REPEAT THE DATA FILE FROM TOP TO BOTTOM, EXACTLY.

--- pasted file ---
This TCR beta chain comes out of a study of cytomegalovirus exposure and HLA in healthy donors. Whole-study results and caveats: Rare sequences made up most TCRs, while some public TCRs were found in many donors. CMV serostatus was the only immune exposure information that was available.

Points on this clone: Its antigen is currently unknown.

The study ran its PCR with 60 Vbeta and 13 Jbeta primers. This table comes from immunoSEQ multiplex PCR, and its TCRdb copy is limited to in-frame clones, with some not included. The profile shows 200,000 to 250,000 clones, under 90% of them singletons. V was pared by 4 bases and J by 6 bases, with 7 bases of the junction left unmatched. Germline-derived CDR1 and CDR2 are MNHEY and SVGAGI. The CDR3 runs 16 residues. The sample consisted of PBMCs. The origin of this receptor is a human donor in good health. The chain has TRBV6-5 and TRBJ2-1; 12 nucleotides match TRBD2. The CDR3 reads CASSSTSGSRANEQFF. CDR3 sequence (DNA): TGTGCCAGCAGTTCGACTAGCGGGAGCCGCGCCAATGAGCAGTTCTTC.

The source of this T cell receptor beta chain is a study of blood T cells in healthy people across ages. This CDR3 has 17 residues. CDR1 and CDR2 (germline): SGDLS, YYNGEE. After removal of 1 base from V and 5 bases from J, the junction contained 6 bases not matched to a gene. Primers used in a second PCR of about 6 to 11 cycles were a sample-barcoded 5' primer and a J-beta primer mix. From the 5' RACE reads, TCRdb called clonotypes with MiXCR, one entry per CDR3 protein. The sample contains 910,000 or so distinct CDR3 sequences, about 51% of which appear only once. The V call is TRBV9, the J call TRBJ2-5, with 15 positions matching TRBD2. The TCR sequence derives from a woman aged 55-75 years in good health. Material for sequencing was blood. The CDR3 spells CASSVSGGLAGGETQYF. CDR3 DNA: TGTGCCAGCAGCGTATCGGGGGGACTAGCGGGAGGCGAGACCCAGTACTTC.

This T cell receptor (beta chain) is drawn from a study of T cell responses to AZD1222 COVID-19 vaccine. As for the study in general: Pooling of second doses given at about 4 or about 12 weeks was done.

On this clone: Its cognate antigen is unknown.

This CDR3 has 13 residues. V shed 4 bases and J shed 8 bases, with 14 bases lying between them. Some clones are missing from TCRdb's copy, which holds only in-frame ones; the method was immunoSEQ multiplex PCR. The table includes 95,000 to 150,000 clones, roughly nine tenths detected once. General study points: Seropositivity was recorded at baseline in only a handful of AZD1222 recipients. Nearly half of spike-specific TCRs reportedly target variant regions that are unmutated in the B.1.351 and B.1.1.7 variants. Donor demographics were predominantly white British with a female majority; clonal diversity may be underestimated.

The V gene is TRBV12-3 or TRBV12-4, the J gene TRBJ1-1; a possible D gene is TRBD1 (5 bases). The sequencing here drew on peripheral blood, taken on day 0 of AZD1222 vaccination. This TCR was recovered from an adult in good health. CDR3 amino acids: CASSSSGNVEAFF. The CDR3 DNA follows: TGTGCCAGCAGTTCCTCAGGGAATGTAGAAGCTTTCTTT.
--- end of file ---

This TCR beta chain comes out of a study of cytomegalovirus exposure and HLA in healthy donors. Whole-study results and caveats: Rare sequences made up most TCRs, while some public TCRs were found in many donors. CMV serostatus was the only immune exposure information that was available.

Points on this clone: Its antigen is currently unknown.

The study ran its PCR with 60 Vbeta and 13 Jbeta primers. This table comes from immunoSEQ multiplex PCR, and its TCRdb copy is limited to in-frame clones, with some not included. The profile shows 200,000 to 250,000 clones, under 90% of them singletons. V was pared by 4 bases and J by 6 bases, with 7 bases of the junction left unmatched. Germline-derived CDR1 and CDR2 are MNHEY and SVGAGI. The CDR3 runs 16 residues. The sample consisted of PBMCs. The origin of this receptor is a human donor in good health. The chain has TRBV6-5 and TRBJ2-1; 12 nucleotides match TRBD2. The CDR3 reads CASSSTSGSRANEQFF. CDR3 sequence (DNA): TGTGCCAGCAGTTCGACTAGCGGGAGCCGCGCCAATGAGCAGTTCTTC.

The source of this T cell receptor beta chain is a study of blood T cells in healthy people across ages. This CDR3 has 17 residues. CDR1 and CDR2 (germline): SGDLS, YYNGEE. After removal of 1 base from V and 5 bases from J, the junction contained 6 bases not matched to a gene. Primers used in a second PCR of about 6 to 11 cycles were a sample-barcoded 5' primer and a J-beta primer mix. From the 5' RACE reads, TCRdb called clonotypes with MiXCR, one entry per CDR3 protein. The sample contains 910,000 or so distinct CDR3 sequences, about 51% of which appear only once. The V call is TRBV9, the J call TRBJ2-5, with 15 positions matching TRBD2. The TCR sequence derives from a woman aged 55-75 years in good health. Material for sequencing was blood. The CDR3 spells CASSVSGGLAGGETQYF. CDR3 DNA: TGTGCCAGCAGCGTATCGGGGGGACTAGCGGGAGGCGAGACCCAGTACTTC.

This T cell receptor (beta chain) is drawn from a study of T cell responses to AZD1222 COVID-19 vaccine. As for the study in general: Pooling of second doses given at about 4 or about 12 weeks was done.

On this clone: Its cognate antigen is unknown.

This CDR3 has 13 residues. V shed 4 bases and J shed 8 bases, with 14 bases lying between them. Some clones are missing from TCRdb's copy, which holds only in-frame ones; the method was immunoSEQ multiplex PCR. The table includes 95,000 to 150,000 clones, roughly nine tenths detected once. General study points: Seropositivity was recorded at baseline in only a handful of AZD1222 recipients. Nearly half of spike-specific TCRs reportedly target variant regions that are unmutated in the B.1.351 and B.1.1.7 variants. Donor demographics were predominantly white British with a female majority; clonal diversity may be underestimated.

The V gene is TRBV12-3 or TRBV12-4, the J gene TRBJ1-1; a possible D gene is TRBD1 (5 bases). The sequencing here drew on peripheral blood, taken on day 0 of AZD1222 vaccination. This TCR was recovered from an adult in good health. CDR3 amino acids: CASSSSGNVEAFF. The CDR3 DNA follows: TGTGCCAGCAGTTCCTCAGGGAATGTAGAAGCTTTCTTT.